Brat! Self-centered, contrary, ambitious, Twyla Tharp has never been boring. Even the poverty-stricken piece she made for Hubbard Street Dance Chicago a year ago, I Remember Clifford, reveals a feint in a new direction. Now, after disbanding her company in 1988 and doing pick-up gigs from Paris to Columbus, Ohio, she's formed a new troupe and choreographed three brand-new pieces. And with her customary swagger, all three are autobiographical--though she claims in an interview with the New York Times that one is not. I don't believe her: it's titled Heroes. In another rush of megalomania, these works seem to represent not only Tharp but the sweep of American history. The first, Sweet Fields, explores her Quaker background with Shaker-inspired dancing and early-American music. Tharp says the heart of the second piece, 66, is her family's journey west on that most famous of all highways, on which they also built a drive-in theater once they reached California. It's set to 50s music, the music of Tharp's youth. The image defining the end of Heroes is apocalyptic, coming out of a New Republic story about a remnant of the TWA crash, a red sweater in shreds: "OK, fine, you are a hero," Tharp told the Times. "You get to be the backbone of society, and you know what? It's gone, it's all just going to hang off you like tatters by the time it's over. But...you will have served." Set to a six-movement "symphonic ballet" by Philip Glass, Heroes sounds as if it's in the same vein as In the Upper Room (for which Glass also provided the music) and Fait Accompli, a vein inspired by Tharp's image of ferocious porcelain dragon dogs guarding Zen temples. Whoever she is, whatever she does, Tharp is never small or timid. Wednesday and Thursday, October 10, at 7:30; next Friday and Saturday, October 11 and 12, at 8; and next Sunday, October 13, at 3 at the Shubert Theatre, 22 W. Monroe; $20-$50. Call 902-1500 for tickets, 722-5463 for information.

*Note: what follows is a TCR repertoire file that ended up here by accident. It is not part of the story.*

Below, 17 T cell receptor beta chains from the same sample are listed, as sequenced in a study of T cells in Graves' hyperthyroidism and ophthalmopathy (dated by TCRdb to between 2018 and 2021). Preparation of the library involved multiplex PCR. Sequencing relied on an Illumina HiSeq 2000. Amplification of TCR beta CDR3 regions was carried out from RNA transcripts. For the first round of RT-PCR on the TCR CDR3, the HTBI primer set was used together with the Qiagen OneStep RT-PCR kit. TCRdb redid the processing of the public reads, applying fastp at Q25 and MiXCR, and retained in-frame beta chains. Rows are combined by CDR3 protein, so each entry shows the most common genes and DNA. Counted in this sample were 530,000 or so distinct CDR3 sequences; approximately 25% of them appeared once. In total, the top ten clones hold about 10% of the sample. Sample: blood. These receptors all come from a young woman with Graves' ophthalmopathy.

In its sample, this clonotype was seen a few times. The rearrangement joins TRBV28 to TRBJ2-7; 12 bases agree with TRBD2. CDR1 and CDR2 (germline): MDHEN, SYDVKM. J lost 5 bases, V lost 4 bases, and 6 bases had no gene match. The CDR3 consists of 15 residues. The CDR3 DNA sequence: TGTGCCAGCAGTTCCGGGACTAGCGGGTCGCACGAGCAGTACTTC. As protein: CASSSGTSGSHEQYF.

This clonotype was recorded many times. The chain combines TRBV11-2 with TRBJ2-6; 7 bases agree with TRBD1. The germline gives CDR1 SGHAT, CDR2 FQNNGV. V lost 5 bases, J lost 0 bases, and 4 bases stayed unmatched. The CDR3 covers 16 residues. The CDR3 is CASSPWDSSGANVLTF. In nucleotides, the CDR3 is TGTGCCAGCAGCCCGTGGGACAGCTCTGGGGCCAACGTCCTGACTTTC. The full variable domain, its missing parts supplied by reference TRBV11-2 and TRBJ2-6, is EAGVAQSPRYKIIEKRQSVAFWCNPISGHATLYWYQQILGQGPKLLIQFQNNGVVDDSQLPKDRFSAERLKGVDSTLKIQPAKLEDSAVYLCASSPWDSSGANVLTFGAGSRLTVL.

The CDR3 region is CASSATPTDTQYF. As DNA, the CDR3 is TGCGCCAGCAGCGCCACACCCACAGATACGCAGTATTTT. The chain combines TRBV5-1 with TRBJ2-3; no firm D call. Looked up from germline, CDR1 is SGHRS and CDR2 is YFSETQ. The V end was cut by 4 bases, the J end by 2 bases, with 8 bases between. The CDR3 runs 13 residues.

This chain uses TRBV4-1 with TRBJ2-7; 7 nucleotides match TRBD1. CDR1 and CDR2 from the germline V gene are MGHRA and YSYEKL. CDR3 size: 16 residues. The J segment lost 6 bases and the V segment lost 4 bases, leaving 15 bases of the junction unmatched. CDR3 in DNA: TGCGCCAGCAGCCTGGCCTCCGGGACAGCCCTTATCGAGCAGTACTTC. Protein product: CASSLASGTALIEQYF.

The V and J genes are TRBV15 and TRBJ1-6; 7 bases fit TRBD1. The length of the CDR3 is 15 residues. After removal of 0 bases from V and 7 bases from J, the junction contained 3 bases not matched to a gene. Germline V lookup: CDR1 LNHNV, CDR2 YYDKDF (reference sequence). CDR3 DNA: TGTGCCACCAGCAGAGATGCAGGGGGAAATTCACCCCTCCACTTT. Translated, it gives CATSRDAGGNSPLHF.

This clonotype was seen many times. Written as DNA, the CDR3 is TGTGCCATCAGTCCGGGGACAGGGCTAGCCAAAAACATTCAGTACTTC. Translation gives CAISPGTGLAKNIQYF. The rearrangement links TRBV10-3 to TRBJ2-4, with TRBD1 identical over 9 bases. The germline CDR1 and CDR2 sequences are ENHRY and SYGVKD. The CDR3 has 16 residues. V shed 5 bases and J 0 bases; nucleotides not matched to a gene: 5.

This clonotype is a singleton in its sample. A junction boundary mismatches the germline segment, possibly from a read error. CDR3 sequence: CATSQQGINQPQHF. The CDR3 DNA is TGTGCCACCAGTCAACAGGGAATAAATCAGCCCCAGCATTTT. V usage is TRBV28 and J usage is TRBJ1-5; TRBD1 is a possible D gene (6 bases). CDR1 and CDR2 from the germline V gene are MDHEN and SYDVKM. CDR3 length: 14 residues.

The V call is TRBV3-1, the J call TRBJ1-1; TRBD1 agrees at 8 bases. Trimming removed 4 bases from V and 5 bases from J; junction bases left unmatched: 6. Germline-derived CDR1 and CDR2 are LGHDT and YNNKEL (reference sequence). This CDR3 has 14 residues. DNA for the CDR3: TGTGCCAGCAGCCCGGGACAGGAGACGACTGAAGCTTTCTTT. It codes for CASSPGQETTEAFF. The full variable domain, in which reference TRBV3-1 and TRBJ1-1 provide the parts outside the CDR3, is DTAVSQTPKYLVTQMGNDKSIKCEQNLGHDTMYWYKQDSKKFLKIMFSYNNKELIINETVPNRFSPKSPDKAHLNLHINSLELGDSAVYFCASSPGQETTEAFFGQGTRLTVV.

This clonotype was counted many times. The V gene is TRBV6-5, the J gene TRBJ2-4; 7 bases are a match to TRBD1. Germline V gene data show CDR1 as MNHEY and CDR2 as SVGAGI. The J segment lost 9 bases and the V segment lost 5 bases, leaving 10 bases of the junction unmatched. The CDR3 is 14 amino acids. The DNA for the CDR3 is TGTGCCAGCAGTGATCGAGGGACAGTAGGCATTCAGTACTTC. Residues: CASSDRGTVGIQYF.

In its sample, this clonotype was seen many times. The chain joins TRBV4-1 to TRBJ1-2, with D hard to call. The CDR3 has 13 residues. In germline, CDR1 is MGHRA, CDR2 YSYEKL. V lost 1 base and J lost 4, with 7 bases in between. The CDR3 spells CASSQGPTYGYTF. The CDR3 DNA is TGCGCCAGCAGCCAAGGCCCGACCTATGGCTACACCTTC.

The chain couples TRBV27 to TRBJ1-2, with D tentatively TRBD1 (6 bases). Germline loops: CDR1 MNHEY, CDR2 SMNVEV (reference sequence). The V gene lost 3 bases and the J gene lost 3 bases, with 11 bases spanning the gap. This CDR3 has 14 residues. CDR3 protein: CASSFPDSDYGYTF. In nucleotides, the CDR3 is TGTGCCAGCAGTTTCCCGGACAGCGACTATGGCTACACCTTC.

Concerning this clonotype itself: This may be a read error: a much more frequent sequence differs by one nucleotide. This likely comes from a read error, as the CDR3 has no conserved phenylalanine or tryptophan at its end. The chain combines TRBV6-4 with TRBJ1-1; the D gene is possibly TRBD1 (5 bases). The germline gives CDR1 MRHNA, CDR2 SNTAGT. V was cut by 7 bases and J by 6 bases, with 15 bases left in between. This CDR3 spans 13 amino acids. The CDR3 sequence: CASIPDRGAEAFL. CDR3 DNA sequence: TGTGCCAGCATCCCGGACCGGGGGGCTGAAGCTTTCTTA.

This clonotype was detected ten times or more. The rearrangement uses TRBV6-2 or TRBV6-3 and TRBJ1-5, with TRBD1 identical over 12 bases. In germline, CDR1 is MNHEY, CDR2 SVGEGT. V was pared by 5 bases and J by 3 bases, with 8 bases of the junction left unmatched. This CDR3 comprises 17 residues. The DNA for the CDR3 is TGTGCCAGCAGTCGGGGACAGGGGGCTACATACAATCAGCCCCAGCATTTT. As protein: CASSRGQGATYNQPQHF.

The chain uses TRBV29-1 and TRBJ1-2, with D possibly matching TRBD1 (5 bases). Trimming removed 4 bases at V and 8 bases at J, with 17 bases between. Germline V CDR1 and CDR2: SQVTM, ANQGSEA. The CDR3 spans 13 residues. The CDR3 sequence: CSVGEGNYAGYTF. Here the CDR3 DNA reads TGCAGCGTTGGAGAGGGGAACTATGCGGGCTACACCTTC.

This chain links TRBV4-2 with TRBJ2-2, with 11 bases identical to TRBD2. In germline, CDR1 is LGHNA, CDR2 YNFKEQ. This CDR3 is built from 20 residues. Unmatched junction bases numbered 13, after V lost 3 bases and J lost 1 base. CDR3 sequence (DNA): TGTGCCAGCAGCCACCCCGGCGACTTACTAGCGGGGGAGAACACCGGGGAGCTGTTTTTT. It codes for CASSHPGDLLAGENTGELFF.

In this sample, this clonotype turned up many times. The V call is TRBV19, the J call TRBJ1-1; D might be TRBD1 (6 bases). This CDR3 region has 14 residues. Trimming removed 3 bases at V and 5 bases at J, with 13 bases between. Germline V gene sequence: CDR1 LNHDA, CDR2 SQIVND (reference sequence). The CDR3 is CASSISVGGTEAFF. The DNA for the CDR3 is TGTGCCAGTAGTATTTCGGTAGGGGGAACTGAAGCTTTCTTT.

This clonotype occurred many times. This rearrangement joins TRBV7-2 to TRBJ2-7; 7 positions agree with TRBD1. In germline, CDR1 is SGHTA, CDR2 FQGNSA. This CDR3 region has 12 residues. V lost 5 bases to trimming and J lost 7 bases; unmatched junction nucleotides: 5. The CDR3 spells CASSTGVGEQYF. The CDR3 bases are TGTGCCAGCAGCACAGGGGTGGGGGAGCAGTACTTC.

Art accompanying story in printed newspaper (not available in this archive): Tharp! photo by Greg Gorman.